Jump-up, jungle, liquid, flamenco, grade-8 guitar, a live dubstep band… these are all things that came up in a chat with complete music junkie, Simon Exile.
Starting at an early age, Simon has already had a long career in music – going through all sorts of musical phases through his teens, until discovering a home in drum & bass production as Exile (formerly known as Simon Splice).
As Goldie once said “drum & bass is like modern day jazz” – basically referring to the diversity of styles housed within one genre. So perhaps the reason Exile landed on drum & bass was to continue flexing his creativity across a breadth of sub-genres that range from soulful, to dark, to energetic, to feel-good and beyond.
With plenty of releases behind him on labels like Dispatch, CruCast, Viper, Rebel Music and more – Exile now reveals he’s got a weighty album on the way, loaded with collabs and showcasing his ability to write in different styles. As a full time tutor and musician though – the work doesn’t stop there for him. Expect the string of releases to continue as he’s getting amongst more projects with a wide range of labels and artists.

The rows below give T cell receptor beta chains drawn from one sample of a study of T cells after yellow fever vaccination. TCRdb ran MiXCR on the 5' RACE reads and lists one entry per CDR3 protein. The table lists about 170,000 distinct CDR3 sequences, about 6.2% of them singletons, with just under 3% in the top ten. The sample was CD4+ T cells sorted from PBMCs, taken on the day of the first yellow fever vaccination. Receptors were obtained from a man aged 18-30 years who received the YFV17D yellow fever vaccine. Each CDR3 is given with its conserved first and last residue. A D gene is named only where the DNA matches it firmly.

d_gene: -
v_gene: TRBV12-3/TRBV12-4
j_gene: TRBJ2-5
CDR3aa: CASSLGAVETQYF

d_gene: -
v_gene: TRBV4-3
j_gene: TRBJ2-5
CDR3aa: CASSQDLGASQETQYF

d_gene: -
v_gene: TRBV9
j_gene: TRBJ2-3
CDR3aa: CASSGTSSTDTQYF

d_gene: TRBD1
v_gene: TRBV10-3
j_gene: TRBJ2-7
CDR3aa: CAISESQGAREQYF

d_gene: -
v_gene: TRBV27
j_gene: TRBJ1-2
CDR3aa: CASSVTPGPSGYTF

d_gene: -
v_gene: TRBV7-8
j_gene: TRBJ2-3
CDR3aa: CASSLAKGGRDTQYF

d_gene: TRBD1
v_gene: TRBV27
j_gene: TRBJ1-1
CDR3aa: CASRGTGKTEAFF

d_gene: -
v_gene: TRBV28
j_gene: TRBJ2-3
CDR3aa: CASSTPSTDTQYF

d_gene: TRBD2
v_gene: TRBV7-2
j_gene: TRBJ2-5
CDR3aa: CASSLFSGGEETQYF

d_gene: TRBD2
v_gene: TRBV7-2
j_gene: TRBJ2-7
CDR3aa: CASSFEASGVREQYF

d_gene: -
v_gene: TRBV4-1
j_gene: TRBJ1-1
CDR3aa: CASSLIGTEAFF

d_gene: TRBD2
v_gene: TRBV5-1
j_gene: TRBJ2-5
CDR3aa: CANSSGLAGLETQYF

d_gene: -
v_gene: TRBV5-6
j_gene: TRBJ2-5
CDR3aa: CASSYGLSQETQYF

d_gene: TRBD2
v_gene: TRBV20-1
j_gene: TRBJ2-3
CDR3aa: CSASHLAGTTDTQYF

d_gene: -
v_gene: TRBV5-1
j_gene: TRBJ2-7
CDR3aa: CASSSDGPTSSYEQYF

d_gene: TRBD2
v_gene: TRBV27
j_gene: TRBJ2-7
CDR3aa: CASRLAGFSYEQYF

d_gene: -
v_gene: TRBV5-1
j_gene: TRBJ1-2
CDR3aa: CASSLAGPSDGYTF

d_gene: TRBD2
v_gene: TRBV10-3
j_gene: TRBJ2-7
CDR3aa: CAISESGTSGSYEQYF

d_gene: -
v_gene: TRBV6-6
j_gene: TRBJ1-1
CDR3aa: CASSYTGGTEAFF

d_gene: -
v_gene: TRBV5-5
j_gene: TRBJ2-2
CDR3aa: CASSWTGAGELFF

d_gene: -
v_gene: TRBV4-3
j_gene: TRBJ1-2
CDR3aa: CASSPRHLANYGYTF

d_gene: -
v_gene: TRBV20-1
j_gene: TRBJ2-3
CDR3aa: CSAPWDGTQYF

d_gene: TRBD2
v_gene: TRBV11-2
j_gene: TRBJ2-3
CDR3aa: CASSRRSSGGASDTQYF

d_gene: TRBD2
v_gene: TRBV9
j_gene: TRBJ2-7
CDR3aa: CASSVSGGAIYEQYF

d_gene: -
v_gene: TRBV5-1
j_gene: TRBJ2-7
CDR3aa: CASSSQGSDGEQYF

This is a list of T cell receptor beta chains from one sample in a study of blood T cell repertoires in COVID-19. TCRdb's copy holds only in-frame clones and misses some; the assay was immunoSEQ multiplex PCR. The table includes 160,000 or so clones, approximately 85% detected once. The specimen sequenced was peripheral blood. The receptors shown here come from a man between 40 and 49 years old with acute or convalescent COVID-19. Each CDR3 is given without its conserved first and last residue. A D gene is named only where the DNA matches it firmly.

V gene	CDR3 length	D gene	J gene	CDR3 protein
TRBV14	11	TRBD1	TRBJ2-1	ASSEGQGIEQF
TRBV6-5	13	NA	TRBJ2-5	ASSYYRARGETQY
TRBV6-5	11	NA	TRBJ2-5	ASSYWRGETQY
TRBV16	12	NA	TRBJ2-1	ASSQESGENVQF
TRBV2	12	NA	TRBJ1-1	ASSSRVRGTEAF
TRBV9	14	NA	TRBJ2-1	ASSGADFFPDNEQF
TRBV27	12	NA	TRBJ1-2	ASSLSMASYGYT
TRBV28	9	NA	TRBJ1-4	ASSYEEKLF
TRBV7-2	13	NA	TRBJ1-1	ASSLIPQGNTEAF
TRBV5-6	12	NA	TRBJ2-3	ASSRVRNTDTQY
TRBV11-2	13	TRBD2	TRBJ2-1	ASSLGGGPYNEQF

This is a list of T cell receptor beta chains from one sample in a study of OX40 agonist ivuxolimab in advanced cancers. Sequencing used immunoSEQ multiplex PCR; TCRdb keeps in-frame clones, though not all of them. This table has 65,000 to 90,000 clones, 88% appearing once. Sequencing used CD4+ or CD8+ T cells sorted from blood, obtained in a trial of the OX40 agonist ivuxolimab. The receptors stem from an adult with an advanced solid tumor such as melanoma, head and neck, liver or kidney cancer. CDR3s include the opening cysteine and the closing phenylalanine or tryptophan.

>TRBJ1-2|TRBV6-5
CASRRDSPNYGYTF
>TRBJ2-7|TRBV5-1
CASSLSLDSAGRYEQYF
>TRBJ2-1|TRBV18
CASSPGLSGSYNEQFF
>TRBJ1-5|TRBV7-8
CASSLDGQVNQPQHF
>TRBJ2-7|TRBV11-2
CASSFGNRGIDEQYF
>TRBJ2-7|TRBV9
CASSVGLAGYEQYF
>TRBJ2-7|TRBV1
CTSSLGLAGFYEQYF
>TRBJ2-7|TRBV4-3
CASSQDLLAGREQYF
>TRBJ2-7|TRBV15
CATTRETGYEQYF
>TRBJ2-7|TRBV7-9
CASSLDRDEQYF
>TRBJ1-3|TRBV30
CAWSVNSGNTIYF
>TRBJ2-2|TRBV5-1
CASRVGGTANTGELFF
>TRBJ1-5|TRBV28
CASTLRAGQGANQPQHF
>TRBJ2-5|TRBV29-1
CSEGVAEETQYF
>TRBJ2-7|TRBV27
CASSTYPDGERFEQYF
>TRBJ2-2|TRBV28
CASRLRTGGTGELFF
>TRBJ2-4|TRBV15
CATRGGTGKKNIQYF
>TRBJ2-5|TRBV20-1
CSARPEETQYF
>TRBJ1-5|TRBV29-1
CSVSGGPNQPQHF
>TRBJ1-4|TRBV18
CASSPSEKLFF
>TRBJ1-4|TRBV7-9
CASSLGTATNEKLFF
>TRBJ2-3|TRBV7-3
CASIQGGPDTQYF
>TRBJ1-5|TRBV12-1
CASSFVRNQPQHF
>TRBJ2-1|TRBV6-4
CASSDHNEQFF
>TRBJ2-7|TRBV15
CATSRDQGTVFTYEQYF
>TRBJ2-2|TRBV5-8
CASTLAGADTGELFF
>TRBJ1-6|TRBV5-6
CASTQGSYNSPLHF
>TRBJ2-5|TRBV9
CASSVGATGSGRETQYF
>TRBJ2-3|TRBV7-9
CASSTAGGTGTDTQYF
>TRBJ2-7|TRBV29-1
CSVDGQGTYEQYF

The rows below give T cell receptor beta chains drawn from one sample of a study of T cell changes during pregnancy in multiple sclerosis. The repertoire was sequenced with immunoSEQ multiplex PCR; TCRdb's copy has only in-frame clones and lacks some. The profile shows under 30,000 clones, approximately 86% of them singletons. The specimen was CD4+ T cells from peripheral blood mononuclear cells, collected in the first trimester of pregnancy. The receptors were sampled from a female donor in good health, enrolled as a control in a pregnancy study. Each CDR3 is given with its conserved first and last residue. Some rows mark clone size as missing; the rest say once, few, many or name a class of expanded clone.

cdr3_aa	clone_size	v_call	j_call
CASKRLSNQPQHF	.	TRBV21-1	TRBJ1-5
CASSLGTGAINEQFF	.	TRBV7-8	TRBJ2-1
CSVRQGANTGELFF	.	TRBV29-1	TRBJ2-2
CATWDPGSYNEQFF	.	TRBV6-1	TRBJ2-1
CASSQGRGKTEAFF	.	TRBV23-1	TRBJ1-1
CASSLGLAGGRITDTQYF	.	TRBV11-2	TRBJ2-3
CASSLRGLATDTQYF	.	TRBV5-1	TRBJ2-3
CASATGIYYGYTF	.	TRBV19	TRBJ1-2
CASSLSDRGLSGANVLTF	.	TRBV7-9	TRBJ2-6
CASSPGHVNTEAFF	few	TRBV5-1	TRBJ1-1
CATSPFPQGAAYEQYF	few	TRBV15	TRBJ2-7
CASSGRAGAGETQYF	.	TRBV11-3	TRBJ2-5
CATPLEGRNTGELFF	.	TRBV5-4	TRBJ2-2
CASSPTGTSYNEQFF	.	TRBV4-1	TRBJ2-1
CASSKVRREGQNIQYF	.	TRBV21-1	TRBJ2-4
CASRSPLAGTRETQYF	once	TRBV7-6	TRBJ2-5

UKF wanted to learn more about this upcoming LP, as well as hear about his passion for all music, and get a gauge on the scene up in Birmingham.
How’s things going for you music wise at the moment?
Music wise, things are going really well. Things are starting to pick up more and more as time goes on. I’m doing various collabs with quite big people – I’ve just had Bladerunner round a week ago actually.
I’ve also got loads of other releases coming out soon. Some on Dance Concept, Nicky Blackmarket’s label (Cartoons), hopefully another CruCast release at some point. So yeah, things are ticking on!
Nice one, sounds like you’re working on a lot. So how did this all start for you? How’d you get into producing drum & bass?